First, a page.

I was especially disappointed when Kate killed MIB. After creating such a mysterious, indestructible force of evil, the show made him human again with the removal of a stone by Desmond, and then killed him off via a gun shot to the back? It wasn't the ending Smokey deserved. It also served as a bait-and-switch, as previous episodes hyped a looming showdown between good and evil. We never really got that. Instead, we got a story about Jack and his tussle with a light-plugging rock.

The Jack/Smokey climax was also just hokey. The driving rainstorm. Jack's slow-motion jump/punch. Kate's line about saving one bullet for Locke. I expect such levels of cheese from bad action movies, not iconic TV shows.

Of course, these aren't the developments fans will be debating and discussing in the hours, weeks and months to come. Did everything on the island feel sloppy and arbitrary? Yes. But it was what we learned about the characters' off-island lives that will be lighting up our Comments section below (be opinionated there, but please be respectful of each other).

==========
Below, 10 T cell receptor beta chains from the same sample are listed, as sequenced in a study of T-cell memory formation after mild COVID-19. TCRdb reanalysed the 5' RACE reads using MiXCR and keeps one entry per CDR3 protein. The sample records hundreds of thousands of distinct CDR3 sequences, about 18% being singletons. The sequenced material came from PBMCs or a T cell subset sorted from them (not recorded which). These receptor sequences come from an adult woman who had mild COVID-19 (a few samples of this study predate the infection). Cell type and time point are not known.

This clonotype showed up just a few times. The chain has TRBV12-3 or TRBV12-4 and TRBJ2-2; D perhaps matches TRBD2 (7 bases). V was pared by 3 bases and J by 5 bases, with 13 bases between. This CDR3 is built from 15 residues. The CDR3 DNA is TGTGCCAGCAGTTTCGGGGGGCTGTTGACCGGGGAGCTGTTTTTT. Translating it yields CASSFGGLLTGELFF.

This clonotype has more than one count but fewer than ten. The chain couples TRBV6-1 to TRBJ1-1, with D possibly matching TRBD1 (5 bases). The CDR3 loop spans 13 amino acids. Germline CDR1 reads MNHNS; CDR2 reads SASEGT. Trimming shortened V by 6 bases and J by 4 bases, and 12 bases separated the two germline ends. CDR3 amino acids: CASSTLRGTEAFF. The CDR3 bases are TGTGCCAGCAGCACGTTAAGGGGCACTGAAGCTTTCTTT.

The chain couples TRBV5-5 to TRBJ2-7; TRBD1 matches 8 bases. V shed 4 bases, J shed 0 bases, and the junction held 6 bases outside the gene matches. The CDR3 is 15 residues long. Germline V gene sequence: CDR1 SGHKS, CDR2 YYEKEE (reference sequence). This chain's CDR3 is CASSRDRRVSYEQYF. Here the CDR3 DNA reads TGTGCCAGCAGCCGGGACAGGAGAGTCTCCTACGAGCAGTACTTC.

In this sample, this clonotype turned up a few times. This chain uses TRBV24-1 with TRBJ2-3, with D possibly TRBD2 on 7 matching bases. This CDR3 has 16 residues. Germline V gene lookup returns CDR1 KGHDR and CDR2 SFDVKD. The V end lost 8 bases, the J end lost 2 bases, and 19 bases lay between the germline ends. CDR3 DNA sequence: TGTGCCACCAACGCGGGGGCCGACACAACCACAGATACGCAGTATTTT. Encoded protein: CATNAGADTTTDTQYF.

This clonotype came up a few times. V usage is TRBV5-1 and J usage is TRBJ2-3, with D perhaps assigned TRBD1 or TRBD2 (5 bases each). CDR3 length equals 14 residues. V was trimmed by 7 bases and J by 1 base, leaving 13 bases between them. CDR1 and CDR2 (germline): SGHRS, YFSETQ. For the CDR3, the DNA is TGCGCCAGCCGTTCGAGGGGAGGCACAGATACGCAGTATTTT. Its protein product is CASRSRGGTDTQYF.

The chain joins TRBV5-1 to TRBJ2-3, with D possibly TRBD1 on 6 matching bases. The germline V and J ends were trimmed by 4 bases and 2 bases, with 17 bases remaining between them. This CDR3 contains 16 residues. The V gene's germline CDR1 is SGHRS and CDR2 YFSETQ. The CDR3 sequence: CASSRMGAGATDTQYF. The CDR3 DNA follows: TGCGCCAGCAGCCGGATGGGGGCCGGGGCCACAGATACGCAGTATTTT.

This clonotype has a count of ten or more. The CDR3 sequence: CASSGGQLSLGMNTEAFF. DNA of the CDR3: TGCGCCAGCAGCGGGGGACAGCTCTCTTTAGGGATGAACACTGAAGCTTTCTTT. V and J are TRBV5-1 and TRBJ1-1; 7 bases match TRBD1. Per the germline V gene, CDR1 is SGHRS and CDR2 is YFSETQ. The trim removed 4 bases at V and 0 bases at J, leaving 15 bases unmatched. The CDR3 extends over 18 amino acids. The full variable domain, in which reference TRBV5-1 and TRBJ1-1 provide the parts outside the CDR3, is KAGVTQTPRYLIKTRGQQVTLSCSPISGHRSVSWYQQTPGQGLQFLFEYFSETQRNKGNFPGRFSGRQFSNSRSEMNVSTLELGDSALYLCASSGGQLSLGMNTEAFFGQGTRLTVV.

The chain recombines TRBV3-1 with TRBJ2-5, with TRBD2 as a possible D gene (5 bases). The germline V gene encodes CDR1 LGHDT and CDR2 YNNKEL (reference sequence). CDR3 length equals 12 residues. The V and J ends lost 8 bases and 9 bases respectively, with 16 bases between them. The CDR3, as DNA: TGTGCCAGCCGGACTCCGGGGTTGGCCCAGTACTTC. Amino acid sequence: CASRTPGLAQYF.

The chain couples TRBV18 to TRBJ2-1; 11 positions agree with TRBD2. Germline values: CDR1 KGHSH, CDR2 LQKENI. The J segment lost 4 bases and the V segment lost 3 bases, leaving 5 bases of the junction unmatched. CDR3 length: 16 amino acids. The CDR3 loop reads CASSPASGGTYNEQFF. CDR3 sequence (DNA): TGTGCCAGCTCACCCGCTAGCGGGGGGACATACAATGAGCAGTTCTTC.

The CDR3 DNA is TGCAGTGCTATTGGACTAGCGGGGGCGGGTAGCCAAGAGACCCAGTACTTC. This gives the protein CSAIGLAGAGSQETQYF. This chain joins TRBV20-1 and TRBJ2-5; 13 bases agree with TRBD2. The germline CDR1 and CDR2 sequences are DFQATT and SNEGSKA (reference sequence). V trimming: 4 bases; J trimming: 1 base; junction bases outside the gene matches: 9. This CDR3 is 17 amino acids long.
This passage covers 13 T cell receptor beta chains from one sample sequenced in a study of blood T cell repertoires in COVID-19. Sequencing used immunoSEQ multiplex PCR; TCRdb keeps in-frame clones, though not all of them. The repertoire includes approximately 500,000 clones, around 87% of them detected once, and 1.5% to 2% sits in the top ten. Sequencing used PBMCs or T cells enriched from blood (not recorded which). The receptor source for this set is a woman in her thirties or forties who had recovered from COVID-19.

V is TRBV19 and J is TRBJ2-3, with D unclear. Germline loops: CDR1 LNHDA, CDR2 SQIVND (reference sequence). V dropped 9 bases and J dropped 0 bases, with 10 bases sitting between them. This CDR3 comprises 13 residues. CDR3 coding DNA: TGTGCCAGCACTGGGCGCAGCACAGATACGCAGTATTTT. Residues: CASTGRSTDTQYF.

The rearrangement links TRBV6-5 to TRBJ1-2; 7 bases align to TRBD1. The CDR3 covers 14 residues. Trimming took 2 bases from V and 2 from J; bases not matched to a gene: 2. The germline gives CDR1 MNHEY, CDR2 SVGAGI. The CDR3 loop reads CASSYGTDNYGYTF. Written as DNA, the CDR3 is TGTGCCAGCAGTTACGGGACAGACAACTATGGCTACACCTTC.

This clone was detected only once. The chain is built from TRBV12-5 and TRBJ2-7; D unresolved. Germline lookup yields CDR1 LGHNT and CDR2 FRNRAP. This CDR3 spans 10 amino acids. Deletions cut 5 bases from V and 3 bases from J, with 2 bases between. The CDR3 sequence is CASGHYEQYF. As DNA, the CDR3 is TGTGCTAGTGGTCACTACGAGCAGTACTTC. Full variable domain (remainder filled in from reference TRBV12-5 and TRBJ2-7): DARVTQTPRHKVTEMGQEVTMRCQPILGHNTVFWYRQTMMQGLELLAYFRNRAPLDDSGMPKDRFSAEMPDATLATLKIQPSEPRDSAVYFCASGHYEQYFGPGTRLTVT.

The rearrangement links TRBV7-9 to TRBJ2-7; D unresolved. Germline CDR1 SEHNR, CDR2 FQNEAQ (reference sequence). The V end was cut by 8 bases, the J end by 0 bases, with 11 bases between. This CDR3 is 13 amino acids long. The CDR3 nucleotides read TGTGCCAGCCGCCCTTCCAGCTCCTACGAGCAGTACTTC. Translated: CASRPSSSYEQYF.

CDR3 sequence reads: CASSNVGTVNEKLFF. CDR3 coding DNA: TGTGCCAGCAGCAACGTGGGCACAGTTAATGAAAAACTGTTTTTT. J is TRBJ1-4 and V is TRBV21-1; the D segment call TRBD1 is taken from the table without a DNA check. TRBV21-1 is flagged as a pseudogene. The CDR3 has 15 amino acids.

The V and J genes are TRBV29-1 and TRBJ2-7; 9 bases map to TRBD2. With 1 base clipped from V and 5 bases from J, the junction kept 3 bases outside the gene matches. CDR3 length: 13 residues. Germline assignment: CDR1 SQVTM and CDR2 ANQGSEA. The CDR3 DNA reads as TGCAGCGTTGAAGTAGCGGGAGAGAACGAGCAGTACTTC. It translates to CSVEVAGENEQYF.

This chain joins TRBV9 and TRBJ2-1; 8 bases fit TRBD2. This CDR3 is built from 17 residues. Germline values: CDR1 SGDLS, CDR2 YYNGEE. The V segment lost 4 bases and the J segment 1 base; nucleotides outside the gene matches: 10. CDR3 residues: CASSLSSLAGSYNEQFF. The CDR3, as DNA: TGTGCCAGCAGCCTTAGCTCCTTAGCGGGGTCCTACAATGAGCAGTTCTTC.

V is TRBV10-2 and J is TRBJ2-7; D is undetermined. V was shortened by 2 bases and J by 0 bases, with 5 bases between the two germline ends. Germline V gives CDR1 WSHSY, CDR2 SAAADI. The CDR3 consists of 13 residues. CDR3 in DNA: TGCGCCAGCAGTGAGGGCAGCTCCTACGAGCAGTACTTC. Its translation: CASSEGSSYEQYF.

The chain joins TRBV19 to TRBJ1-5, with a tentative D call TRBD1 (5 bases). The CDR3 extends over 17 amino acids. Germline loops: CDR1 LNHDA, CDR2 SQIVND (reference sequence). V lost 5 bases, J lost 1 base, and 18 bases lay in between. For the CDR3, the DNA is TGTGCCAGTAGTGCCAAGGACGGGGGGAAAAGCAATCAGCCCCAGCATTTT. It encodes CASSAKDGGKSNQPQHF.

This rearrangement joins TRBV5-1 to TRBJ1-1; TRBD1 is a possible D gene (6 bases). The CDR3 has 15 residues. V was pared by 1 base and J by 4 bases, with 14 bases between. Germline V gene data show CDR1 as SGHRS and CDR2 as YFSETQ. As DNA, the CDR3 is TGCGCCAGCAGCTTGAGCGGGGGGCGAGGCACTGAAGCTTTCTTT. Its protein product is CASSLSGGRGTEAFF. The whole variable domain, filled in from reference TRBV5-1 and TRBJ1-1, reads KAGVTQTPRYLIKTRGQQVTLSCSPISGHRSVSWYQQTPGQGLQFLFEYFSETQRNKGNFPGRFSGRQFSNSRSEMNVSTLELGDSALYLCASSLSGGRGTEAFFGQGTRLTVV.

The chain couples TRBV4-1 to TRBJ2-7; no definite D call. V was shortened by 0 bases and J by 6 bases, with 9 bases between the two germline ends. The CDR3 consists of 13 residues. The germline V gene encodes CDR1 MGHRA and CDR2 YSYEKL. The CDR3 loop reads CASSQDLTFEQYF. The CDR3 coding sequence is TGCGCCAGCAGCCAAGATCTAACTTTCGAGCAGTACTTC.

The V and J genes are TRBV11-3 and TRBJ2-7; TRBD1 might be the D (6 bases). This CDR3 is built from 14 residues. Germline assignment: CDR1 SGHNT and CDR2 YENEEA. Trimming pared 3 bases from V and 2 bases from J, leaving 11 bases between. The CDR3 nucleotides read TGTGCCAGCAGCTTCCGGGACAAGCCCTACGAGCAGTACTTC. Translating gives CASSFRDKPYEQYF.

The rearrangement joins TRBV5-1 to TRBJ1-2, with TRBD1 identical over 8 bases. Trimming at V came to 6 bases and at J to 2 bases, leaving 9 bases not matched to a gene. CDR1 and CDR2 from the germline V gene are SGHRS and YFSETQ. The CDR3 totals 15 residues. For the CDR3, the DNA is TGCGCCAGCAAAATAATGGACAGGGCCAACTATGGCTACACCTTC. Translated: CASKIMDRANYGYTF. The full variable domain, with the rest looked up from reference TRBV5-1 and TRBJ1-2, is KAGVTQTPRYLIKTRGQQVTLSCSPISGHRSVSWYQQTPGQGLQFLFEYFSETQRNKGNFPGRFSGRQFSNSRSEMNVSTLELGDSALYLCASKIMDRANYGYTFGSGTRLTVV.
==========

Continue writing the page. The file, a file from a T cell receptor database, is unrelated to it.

Operated On

The Sideways World is a form of purgatory, a place the castaways unknowingly created because they could not "move on" without one another's support and love. In order to remember and let go, they needed to be reminded of what they experienced on the island, of who they met, of how they came together.

Did Jacob help them create this world? Was that the significance of his touch? He may have been a proponent of free will, but Jacob was also fond of pushing people in a certain direction. He didn't simply bring individuals to the island to find a successor; he brought them to prove his message: It only ends once. Everything else is just progress. Viewers were led to believe he meant his struggle with his brother.